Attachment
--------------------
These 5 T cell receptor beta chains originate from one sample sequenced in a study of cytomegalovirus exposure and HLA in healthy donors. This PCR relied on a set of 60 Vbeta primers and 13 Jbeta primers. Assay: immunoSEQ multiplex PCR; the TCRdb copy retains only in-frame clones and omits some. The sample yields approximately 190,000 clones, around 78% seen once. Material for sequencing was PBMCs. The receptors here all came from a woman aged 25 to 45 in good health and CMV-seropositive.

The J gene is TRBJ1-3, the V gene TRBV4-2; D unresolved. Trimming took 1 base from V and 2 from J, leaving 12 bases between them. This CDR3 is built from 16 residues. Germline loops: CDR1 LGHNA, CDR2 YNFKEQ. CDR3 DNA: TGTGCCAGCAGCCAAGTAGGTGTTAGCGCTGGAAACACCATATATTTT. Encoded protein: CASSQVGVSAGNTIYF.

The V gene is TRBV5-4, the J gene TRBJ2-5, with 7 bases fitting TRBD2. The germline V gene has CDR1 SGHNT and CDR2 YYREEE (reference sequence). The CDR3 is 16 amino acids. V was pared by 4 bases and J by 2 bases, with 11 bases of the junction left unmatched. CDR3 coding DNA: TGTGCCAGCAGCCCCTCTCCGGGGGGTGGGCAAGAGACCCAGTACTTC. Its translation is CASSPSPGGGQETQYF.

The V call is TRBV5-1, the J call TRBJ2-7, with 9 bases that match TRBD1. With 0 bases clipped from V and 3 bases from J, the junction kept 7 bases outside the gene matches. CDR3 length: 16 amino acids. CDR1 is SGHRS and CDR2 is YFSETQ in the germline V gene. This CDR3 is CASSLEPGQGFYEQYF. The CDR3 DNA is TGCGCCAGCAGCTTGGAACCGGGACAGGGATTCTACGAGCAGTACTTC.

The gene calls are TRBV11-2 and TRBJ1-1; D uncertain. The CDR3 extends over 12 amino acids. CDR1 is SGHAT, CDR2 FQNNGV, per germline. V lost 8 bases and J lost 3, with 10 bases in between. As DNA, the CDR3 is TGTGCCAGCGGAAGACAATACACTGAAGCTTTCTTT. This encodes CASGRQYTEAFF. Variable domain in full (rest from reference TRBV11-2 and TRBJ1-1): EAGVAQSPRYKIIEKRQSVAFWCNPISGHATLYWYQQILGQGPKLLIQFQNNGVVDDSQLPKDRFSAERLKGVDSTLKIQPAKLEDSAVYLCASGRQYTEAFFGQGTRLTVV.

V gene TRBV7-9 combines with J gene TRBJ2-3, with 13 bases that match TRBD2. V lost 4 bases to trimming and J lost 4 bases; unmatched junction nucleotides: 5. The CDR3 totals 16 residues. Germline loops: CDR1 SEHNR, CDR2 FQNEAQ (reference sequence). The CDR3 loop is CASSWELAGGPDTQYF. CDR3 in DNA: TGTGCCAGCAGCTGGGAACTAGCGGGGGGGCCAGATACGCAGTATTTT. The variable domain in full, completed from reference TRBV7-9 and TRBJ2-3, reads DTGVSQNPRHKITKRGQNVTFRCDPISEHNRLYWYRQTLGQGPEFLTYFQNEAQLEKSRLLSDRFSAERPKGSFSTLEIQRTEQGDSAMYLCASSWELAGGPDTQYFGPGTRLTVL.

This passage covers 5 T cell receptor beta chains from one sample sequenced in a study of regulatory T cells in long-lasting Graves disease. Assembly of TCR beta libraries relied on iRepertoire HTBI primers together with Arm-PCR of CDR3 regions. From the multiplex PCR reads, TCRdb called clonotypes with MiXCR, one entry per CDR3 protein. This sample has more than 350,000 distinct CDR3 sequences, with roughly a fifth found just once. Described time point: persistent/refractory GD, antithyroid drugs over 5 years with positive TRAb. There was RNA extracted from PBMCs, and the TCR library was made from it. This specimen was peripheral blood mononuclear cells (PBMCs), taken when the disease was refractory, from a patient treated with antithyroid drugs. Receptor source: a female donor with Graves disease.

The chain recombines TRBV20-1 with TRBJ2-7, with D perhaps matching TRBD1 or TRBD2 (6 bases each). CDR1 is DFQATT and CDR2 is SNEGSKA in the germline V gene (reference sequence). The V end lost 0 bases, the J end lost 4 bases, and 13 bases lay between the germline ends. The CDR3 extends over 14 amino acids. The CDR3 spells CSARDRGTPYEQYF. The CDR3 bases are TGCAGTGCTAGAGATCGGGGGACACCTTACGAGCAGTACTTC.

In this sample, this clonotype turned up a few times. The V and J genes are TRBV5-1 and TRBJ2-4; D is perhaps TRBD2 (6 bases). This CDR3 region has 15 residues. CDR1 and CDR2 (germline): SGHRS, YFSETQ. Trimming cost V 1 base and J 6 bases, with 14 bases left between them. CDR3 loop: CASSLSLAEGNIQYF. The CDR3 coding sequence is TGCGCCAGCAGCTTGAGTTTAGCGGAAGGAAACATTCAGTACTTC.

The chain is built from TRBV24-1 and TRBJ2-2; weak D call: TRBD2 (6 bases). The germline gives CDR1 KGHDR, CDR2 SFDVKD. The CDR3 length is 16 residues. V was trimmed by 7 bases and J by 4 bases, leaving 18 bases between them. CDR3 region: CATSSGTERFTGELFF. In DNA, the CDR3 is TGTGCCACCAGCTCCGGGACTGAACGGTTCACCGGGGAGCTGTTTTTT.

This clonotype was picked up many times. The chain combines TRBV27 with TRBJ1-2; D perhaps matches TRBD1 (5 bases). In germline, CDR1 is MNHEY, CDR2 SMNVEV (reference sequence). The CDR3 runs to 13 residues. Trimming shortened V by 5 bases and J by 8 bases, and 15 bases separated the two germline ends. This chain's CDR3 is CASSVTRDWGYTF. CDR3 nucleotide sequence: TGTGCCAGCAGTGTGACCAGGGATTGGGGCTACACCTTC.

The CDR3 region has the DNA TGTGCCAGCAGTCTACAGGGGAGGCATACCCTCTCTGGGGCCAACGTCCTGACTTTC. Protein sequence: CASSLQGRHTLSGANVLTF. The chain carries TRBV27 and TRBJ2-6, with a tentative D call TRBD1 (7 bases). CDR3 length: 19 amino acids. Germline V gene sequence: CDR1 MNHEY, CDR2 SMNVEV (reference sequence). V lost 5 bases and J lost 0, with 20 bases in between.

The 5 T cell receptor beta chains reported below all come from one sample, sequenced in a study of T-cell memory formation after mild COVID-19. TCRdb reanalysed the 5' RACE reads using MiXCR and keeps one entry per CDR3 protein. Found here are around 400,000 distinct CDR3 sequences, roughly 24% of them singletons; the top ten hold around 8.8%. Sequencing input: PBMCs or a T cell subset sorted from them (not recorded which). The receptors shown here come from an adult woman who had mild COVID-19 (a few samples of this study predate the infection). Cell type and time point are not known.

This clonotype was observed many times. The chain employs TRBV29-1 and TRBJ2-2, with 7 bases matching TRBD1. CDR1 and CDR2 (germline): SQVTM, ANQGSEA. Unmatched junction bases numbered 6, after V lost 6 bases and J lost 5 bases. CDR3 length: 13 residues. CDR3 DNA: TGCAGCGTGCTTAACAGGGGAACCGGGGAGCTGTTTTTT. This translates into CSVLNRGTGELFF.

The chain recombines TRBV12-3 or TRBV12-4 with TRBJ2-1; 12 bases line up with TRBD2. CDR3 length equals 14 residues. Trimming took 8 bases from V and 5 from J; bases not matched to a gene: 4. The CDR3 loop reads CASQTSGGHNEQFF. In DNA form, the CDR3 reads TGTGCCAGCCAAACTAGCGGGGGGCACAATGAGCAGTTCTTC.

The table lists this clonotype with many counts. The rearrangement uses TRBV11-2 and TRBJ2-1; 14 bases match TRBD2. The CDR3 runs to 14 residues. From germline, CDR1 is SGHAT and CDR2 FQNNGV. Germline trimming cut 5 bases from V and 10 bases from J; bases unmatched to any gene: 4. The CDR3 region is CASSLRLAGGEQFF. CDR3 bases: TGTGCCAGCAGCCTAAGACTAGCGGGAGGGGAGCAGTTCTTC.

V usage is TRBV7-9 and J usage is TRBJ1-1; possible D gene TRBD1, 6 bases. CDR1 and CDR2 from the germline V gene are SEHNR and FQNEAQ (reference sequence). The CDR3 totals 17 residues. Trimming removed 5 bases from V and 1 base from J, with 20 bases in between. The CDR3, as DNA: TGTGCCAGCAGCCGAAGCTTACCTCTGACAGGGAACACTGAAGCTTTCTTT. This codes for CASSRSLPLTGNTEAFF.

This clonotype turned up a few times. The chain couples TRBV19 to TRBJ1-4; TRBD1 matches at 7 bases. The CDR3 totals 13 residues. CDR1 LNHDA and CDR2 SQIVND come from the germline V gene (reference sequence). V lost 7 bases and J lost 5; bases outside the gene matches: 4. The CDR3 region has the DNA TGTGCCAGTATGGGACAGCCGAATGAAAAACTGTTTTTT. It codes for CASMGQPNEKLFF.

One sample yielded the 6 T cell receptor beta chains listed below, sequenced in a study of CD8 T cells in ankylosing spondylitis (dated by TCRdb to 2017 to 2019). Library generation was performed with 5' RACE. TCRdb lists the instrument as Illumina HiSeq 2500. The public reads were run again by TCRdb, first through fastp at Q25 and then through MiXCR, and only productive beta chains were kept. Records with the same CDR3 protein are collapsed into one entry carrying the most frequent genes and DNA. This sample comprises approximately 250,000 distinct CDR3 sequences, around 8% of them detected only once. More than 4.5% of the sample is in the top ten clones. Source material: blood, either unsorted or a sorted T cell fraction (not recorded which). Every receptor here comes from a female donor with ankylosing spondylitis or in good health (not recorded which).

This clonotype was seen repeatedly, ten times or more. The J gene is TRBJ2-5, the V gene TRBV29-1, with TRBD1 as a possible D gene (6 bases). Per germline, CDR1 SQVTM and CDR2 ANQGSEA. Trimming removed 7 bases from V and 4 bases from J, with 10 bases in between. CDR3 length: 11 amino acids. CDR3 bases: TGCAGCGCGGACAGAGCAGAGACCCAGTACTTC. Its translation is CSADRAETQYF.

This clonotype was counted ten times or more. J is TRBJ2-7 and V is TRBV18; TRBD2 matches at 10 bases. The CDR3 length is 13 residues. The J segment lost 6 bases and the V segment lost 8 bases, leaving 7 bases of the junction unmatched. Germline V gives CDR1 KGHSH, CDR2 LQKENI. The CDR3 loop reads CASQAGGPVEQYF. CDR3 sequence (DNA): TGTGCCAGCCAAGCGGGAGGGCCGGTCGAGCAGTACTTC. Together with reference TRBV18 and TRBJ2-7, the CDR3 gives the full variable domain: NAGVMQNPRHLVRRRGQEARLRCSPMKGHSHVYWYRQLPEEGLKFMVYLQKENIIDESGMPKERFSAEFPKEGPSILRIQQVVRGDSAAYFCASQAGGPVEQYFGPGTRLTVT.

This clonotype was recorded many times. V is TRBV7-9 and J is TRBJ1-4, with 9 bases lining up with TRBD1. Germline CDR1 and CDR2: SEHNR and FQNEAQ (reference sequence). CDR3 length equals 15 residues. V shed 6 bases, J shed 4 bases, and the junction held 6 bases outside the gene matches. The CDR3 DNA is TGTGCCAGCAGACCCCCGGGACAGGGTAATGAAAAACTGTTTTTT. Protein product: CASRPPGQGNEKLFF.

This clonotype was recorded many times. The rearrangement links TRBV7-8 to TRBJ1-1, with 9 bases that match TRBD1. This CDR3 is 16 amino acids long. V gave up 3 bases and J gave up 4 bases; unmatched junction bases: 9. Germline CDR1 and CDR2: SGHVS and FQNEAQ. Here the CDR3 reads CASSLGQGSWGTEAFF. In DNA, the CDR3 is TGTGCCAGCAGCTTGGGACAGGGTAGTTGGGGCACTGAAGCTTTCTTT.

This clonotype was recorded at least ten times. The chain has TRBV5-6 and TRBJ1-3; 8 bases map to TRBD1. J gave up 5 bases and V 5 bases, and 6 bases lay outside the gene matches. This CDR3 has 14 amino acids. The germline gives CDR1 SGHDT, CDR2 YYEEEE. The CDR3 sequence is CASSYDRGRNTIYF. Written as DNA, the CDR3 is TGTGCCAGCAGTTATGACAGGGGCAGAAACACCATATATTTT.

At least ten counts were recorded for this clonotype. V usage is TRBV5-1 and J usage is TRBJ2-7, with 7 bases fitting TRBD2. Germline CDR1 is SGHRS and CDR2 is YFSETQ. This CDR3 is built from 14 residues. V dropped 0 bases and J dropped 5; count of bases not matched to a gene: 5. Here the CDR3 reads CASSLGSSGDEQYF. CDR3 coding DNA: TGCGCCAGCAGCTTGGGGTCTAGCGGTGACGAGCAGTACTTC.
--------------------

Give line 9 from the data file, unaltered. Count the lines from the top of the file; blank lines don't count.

In this sample, this clonotype turned up a few times. The V and J genes are TRBV5-1 and TRBJ2-4; D is perhaps TRBD2 (6 bases). This CDR3 region has 15 residues. CDR1 and CDR2 (germline): SGHRS, YFSETQ. Trimming cost V 1 base and J 6 bases, with 14 bases left between them. CDR3 loop: CASSLSLAEGNIQYF. The CDR3 coding sequence is TGCGCCAGCAGCTTGAGTTTAGCGGAAGGAAACATTCAGTACTTC.